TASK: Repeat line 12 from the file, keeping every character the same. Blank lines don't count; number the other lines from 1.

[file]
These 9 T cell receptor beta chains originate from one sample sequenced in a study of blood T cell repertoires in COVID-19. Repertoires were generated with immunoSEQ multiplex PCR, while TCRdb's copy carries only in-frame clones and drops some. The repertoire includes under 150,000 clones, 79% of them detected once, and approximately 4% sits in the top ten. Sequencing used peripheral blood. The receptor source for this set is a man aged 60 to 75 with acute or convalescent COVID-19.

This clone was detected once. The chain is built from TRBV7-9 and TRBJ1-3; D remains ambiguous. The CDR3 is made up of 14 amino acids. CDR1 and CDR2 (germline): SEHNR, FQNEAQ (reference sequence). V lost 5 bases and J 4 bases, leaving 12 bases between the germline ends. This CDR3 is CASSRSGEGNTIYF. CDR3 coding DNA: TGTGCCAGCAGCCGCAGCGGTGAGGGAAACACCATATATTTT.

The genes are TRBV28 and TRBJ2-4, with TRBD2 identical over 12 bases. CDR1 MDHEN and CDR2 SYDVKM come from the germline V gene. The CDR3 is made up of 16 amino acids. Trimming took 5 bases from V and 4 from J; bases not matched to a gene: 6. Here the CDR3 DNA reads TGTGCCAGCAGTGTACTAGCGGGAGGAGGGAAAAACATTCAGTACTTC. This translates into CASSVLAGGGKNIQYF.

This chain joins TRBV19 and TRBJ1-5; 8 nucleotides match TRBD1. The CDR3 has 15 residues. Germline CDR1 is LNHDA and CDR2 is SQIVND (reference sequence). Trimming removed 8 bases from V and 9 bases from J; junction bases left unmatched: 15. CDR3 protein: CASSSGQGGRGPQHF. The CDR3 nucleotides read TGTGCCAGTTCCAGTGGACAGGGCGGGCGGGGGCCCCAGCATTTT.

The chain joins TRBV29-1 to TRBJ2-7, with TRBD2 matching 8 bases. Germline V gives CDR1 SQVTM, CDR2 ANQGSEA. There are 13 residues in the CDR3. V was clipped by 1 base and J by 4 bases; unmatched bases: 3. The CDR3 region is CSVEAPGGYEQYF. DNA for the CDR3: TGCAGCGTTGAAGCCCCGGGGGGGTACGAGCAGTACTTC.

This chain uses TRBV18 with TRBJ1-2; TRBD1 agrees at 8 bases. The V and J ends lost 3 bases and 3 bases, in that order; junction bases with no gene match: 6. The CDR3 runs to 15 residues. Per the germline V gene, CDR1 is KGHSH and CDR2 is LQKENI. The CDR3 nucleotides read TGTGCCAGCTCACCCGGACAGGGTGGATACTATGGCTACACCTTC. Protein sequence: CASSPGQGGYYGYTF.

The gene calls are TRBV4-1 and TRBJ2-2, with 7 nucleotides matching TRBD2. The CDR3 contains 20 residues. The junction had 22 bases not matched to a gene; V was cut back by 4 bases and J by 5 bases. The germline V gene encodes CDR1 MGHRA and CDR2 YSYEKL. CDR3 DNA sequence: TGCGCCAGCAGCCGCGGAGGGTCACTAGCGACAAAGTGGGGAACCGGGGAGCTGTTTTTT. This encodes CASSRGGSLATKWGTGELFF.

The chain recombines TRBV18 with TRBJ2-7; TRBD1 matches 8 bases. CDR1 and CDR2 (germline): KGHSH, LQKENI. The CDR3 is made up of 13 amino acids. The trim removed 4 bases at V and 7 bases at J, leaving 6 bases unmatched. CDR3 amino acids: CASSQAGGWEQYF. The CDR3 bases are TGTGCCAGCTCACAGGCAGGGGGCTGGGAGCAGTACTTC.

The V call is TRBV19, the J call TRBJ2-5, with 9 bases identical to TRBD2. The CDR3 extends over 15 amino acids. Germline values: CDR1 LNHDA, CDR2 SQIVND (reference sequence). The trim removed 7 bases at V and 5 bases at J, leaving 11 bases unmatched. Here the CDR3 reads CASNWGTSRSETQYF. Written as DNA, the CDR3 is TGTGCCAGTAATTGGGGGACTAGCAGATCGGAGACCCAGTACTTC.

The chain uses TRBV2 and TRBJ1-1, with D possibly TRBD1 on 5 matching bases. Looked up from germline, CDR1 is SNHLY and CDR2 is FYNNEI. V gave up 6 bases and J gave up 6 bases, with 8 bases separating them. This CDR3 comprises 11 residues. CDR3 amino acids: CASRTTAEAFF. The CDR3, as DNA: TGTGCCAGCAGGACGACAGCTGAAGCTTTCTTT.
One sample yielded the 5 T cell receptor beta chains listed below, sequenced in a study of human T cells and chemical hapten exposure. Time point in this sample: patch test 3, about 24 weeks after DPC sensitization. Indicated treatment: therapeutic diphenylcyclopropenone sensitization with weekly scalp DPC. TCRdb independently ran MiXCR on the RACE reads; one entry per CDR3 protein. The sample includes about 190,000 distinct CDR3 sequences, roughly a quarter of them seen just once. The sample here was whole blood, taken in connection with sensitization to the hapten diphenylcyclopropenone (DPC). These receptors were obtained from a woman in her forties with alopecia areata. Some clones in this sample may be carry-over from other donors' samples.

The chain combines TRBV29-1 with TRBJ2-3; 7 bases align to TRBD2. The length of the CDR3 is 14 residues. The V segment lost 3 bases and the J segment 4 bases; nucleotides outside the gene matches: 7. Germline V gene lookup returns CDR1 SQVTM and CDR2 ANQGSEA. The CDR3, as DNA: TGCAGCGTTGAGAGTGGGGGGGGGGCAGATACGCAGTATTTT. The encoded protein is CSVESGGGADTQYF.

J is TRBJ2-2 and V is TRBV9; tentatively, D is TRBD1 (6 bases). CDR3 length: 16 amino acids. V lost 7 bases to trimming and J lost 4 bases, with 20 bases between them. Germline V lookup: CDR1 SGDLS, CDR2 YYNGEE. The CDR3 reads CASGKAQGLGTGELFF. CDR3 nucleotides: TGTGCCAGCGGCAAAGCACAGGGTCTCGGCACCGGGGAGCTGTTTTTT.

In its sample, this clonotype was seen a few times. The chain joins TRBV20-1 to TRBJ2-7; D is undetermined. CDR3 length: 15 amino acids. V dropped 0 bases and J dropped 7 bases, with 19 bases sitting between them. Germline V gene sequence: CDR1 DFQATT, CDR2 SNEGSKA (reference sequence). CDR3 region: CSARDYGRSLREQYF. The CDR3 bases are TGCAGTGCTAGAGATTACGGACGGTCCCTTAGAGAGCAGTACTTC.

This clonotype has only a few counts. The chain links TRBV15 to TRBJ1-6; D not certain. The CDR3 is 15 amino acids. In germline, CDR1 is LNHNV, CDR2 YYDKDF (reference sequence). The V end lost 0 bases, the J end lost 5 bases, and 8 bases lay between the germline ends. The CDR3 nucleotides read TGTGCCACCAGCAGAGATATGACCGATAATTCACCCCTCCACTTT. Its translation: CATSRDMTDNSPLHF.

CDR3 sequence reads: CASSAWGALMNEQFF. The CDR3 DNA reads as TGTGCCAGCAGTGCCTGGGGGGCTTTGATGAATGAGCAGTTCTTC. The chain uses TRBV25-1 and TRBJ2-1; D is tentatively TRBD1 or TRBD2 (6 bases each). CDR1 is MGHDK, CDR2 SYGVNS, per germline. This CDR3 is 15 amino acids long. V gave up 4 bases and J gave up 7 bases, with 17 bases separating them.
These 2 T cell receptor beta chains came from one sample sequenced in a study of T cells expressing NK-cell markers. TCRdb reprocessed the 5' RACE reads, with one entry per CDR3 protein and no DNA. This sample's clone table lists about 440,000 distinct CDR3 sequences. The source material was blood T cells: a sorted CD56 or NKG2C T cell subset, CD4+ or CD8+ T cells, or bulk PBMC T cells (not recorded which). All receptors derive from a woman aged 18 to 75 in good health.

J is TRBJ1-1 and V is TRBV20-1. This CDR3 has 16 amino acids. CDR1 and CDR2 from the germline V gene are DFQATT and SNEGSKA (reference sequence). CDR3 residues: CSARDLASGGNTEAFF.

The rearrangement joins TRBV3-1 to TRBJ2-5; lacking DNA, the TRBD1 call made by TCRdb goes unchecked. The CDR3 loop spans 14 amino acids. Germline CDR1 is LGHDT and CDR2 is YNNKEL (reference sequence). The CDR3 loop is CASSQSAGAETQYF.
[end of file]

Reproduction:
The chain combines TRBV29-1 with TRBJ2-3; 7 bases align to TRBD2. The length of the CDR3 is 14 residues. The V segment lost 3 bases and the J segment 4 bases; nucleotides outside the gene matches: 7. Germline V gene lookup returns CDR1 SQVTM and CDR2 ANQGSEA. The CDR3, as DNA: TGCAGCGTTGAGAGTGGGGGGGGGGCAGATACGCAGTATTTT. The encoded protein is CSVESGGGADTQYF.